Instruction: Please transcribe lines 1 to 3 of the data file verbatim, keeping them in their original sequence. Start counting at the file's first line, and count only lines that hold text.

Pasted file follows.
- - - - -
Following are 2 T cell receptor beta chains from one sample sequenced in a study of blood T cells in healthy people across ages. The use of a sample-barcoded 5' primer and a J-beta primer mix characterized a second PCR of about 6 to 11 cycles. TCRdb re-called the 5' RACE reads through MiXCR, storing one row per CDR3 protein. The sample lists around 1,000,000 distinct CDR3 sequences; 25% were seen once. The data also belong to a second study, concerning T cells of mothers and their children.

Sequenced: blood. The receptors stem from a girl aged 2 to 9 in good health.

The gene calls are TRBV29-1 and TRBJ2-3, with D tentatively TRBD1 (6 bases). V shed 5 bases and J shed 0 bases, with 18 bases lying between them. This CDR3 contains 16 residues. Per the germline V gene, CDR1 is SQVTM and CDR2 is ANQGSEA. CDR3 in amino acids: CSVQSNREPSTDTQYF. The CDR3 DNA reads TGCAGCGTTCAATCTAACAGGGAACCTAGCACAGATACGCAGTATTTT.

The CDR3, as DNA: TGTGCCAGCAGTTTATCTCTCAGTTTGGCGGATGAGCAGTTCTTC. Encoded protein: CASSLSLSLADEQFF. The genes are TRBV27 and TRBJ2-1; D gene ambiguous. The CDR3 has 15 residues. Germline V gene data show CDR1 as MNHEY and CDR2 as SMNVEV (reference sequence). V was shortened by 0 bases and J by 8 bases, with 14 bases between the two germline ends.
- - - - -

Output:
Following are 2 T cell receptor beta chains from one sample sequenced in a study of blood T cells in healthy people across ages. The use of a sample-barcoded 5' primer and a J-beta primer mix characterized a second PCR of about 6 to 11 cycles. TCRdb re-called the 5' RACE reads through MiXCR, storing one row per CDR3 protein. The sample lists around 1,000,000 distinct CDR3 sequences; 25% were seen once. The data also belong to a second study, concerning T cells of mothers and their children.

Sequenced: blood. The receptors stem from a girl aged 2 to 9 in good health.

The gene calls are TRBV29-1 and TRBJ2-3, with D tentatively TRBD1 (6 bases). V shed 5 bases and J shed 0 bases, with 18 bases lying between them. This CDR3 contains 16 residues. Per the germline V gene, CDR1 is SQVTM and CDR2 is ANQGSEA. CDR3 in amino acids: CSVQSNREPSTDTQYF. The CDR3 DNA reads TGCAGCGTTCAATCTAACAGGGAACCTAGCACAGATACGCAGTATTTT.